Light and darkness are used in many different ways throughout the book. The main way is describing the Villa and the many different areas within it. The other main concept that I took from lightness and darkness was from Hana’s relationship with Kip.
    There are tons of references to darkness in the book before Hana meets Kip. I look at it in the sense that Kip is the light that shines through Hana’s darkness. He makes her happy. There are countless amounts of darkness quotes describing Hana, and “As if he was preparing himself, and if he wanted to slip into his own death by imitating its climate and light” (Ondaatje 62) is one of the quotes that pretty much sums up her attitude perfectly. Hana has given up on her life. She stays at the Villa with The English Patient so that she can be away from the rest of the people that she was with beforehand. The interesting thing is that Kip is the only person that has this effect on Hana. When Caravaggio shows up at the Villa, the darkness continues. Hana also states things like “As if he was preparing himself, and if he wanted to slip into his own death by imitating its climate and light” (Ondaatje 62) when describing her relationship with Caravaggio.
    There are many ways that darkness plays a role in the book that aren’t directly told to us. The English Patient is a perfect example because of the amount of “darkness” that he has in his head when it comes to his memory. The E.P has to struggle through the darkness within his mind to remember his past and solve all the riddles that are brought up while at the Villa. The E.P’s relationship with Katherine is surrounded in a different kind of darkness. The darkness that is shown to us in his relationship is more of a “evil darkness” kind of darkness. It is a darkness that ends up hurting Clifton, Maddox and almost everyone else that the E.P knows in the end. The ironic part of the darkness there is that Katherine hates lies. She hates the darkness that they bring.
    There are not many light references that are in the play, and it makes sense. There really are no bright points during the play. The desert is a bright place because it is a bright place within the E.P’s life. The desert is also bright for Katharine because her time with the E.P was the bright time in her life. Katherine dies in a dark cave without a light. This is symbolic in the way that she died in a dark place, just like the E.P. The interesting thing about this book is that everything is linked together in ways that you would’ve never expected. Things like light and darkness can be looked at in more symbolic ways and can really open new views on the book.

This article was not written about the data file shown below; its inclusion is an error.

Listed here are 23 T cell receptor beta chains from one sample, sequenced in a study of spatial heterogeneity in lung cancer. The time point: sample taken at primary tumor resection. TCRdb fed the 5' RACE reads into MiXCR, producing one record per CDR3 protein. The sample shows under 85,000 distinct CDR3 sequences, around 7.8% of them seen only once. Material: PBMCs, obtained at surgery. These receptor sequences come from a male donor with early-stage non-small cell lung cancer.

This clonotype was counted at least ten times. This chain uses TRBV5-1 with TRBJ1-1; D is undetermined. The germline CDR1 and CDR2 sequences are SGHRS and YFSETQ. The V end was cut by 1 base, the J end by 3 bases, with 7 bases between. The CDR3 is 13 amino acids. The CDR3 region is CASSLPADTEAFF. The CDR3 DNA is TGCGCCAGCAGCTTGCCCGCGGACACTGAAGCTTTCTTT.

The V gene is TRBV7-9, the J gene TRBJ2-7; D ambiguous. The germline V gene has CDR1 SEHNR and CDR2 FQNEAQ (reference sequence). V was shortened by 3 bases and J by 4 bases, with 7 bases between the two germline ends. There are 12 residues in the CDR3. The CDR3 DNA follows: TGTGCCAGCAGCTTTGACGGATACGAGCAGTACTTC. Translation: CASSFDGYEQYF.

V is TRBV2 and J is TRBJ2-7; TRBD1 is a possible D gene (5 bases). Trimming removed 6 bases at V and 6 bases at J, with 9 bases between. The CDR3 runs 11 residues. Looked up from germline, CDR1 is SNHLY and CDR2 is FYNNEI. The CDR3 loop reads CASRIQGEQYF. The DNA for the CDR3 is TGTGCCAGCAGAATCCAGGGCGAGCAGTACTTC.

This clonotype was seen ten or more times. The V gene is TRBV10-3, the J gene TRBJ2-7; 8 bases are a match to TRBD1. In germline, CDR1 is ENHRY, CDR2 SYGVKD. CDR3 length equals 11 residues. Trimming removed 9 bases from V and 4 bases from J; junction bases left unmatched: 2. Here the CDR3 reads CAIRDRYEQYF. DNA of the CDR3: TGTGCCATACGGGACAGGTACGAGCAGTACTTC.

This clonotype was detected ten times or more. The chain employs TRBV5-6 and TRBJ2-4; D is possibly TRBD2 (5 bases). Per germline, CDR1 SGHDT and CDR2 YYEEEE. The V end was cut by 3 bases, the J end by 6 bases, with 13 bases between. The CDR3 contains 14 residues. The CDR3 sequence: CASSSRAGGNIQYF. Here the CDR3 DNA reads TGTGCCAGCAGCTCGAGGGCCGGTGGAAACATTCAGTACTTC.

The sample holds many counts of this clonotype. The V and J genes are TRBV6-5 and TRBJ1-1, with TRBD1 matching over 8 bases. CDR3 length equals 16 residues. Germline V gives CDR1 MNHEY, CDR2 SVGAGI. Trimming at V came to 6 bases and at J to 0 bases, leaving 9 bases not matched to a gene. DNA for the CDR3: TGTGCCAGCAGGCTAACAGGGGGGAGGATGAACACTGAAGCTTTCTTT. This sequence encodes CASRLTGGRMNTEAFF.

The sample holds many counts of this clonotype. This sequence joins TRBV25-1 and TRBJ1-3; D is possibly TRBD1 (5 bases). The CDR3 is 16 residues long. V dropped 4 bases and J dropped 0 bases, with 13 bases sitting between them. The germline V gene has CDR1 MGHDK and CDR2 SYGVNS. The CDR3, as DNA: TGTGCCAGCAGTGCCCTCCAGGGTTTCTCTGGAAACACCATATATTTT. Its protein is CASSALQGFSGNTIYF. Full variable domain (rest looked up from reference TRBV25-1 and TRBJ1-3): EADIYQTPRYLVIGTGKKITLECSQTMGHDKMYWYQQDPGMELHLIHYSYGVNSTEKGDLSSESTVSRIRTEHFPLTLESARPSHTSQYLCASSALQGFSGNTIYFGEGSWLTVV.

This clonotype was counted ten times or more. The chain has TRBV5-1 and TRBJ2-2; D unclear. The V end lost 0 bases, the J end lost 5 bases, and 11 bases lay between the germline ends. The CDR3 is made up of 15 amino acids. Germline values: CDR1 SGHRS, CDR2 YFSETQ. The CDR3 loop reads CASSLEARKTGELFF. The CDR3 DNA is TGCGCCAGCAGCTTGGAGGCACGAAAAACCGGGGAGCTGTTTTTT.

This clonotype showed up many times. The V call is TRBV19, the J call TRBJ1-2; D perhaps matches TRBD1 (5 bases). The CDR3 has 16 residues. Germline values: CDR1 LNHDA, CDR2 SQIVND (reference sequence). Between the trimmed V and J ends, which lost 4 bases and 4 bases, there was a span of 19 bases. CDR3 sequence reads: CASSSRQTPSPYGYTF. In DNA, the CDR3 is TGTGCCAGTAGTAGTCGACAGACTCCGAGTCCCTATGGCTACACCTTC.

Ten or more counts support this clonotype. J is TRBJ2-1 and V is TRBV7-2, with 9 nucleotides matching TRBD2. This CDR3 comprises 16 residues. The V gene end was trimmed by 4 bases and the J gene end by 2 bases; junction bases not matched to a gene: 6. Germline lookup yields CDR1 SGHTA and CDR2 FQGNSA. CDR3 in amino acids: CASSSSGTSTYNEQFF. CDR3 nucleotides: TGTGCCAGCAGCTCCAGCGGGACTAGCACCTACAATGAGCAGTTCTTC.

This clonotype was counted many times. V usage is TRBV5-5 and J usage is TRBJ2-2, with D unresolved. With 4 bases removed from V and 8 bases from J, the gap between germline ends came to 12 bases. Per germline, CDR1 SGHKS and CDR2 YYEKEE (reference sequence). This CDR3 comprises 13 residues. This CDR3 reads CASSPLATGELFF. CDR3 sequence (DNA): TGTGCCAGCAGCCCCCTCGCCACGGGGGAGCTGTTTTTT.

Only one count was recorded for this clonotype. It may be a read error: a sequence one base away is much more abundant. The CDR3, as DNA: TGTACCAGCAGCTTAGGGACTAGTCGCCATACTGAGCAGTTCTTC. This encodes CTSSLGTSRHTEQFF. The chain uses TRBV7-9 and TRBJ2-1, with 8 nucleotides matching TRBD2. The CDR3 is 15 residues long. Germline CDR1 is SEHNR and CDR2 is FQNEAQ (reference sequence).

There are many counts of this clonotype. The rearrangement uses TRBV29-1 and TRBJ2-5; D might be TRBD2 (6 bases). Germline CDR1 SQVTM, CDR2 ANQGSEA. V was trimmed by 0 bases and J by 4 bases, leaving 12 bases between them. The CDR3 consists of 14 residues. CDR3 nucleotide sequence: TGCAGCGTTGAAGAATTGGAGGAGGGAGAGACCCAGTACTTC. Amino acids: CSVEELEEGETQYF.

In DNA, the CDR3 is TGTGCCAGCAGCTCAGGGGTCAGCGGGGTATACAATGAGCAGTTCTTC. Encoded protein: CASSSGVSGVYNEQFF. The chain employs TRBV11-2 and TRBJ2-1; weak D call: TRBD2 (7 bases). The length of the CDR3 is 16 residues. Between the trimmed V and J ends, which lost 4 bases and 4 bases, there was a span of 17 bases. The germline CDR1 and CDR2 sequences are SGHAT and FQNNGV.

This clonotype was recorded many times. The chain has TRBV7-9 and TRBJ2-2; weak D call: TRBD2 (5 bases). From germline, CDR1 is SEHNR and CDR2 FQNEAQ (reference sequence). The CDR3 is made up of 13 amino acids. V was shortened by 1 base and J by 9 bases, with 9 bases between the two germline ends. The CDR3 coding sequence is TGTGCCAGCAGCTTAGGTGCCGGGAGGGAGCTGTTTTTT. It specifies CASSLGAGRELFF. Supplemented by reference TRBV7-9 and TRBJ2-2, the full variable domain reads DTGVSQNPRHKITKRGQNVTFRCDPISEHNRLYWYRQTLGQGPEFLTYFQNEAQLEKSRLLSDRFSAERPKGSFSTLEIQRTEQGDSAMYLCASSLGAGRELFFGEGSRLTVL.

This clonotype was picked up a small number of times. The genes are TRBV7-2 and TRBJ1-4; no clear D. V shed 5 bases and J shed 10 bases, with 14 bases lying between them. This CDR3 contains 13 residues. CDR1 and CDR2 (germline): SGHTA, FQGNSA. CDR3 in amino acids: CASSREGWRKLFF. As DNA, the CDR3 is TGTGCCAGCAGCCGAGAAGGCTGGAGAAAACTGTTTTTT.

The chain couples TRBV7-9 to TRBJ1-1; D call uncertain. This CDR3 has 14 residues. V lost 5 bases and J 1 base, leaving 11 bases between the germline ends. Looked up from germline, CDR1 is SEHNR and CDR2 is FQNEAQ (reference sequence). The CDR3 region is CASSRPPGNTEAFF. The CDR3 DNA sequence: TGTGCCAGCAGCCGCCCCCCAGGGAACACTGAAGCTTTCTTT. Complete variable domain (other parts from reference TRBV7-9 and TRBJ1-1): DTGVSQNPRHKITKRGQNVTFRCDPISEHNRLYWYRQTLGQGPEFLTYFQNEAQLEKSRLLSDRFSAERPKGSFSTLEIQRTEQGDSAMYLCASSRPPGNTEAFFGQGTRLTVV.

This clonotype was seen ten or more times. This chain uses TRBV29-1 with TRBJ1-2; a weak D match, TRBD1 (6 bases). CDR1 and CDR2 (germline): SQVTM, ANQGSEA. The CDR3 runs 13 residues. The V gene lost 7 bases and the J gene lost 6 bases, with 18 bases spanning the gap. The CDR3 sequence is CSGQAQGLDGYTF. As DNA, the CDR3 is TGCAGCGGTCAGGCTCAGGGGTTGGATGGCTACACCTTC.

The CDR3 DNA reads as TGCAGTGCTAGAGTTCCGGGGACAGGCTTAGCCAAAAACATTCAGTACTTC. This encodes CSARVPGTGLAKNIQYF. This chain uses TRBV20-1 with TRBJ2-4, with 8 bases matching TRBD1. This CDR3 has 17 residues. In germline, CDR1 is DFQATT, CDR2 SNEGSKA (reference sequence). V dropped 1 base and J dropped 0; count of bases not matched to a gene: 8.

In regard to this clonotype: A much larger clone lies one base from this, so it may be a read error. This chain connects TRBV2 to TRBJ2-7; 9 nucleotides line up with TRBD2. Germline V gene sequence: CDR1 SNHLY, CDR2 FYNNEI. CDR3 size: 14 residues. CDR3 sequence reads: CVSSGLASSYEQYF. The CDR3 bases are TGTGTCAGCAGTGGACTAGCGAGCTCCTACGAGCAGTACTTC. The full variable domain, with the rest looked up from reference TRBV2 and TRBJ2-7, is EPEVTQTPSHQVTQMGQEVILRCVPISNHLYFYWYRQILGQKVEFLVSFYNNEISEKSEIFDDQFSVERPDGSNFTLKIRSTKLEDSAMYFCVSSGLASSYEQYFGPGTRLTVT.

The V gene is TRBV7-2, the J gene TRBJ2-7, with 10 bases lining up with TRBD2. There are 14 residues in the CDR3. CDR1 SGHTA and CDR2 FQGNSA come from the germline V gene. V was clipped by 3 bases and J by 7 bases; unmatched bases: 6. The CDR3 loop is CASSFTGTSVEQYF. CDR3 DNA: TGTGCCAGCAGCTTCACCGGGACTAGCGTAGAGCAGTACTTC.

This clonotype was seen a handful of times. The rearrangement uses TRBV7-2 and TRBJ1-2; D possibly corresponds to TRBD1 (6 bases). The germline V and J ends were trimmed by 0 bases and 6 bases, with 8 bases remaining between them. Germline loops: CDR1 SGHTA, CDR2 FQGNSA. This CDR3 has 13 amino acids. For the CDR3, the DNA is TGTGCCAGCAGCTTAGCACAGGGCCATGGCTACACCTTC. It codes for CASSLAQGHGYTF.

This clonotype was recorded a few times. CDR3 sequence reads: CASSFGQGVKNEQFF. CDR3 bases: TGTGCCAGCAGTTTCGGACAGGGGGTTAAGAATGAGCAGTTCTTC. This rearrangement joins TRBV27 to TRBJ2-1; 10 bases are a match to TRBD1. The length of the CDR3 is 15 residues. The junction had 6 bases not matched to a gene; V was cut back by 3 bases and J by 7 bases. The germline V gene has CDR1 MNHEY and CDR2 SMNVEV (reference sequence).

29. Desert: A State of Mind

    In Ondaatje’s The English Patient, the desert plays an important role in the English Patient and Katharine subplot; it is the measure of their characters. There are several quotations throughout the story which indicate that there is a certain state of mind associated with the desert, and that this is the essence of the English Patient’s character.
    There is a scene where Katharine reads a poem to the assembled expedition. In it, a person cries out against the desert, and is only told that “it is no desert” (Ondaatje 97). She then names the author, Stephen Crane, and specifies he never actually went to the desert. Madox simply replies: “he came to the desert” (Ondaatje 97). This suggests to me that to understand and to love the desert as does the English Patient, you must not necessarily see the desert. When Madox says that Crane came to the desert, it is not literal; Crane never physically came to the desert; however, as it is also a state of mind, Crane must have come to the desert metaphysically.
    There is another suggestion within that same poem: that the desert is not an empty space. The last few lines of the poem say:

    I cried: “Well, but –
    The sand, the heat, the vacant horizon.”
    A voice said: “It is not desert.” (Ondaatje 97)

    This is an obvious contradiction of the belief that the desert is not a place of sand, heat and emptiness. And yet, as the English Patient says: “In the emptiness of deserts you are always surrounded by lost history” (Ondaatje 135). Neither is the desert a place of sand, but rather of water. Even at the beginning of the novel, we are told this: “And here, though I was in the dry sands, I knew I was among water people” (Ondaatje 18). In many ways, the desert is merely the flip side of the coin of water, and bears as many similarities as not.
    In The English Patient, the desert’s prime importance is that it is the English Patient, and the English Patient it; the two repeatedly appear in association. If the state of mind associated with the desert is more important than the thing itself, so is the English Patient’s mind more important to the story than his injured body; and as the desert is a place of contradictions – of sand and water, then so is the English Patient a man of contradictions. Not the least of which is his identity. That is the purpose of the desert: an exploration of character and identity.